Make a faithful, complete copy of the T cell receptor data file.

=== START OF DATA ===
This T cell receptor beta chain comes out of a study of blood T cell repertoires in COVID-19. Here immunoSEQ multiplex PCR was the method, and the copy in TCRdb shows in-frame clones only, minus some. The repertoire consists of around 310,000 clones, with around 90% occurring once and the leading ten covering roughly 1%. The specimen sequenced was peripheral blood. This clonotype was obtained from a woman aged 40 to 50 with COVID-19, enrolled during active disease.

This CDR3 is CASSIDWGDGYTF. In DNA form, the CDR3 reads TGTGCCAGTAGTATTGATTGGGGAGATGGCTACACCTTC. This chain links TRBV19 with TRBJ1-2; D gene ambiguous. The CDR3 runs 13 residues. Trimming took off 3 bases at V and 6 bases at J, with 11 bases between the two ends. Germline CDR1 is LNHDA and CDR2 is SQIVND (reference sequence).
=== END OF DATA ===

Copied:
This T cell receptor beta chain comes out of a study of blood T cell repertoires in COVID-19. Here immunoSEQ multiplex PCR was the method, and the copy in TCRdb shows in-frame clones only, minus some. The repertoire consists of around 310,000 clones, with around 90% occurring once and the leading ten covering roughly 1%. The specimen sequenced was peripheral blood. This clonotype was obtained from a woman aged 40 to 50 with COVID-19, enrolled during active disease.

This CDR3 is CASSIDWGDGYTF. In DNA form, the CDR3 reads TGTGCCAGTAGTATTGATTGGGGAGATGGCTACACCTTC. This chain links TRBV19 with TRBJ1-2; D gene ambiguous. The CDR3 runs 13 residues. Trimming took off 3 bases at V and 6 bases at J, with 11 bases between the two ends. Germline CDR1 is LNHDA and CDR2 is SQIVND (reference sequence).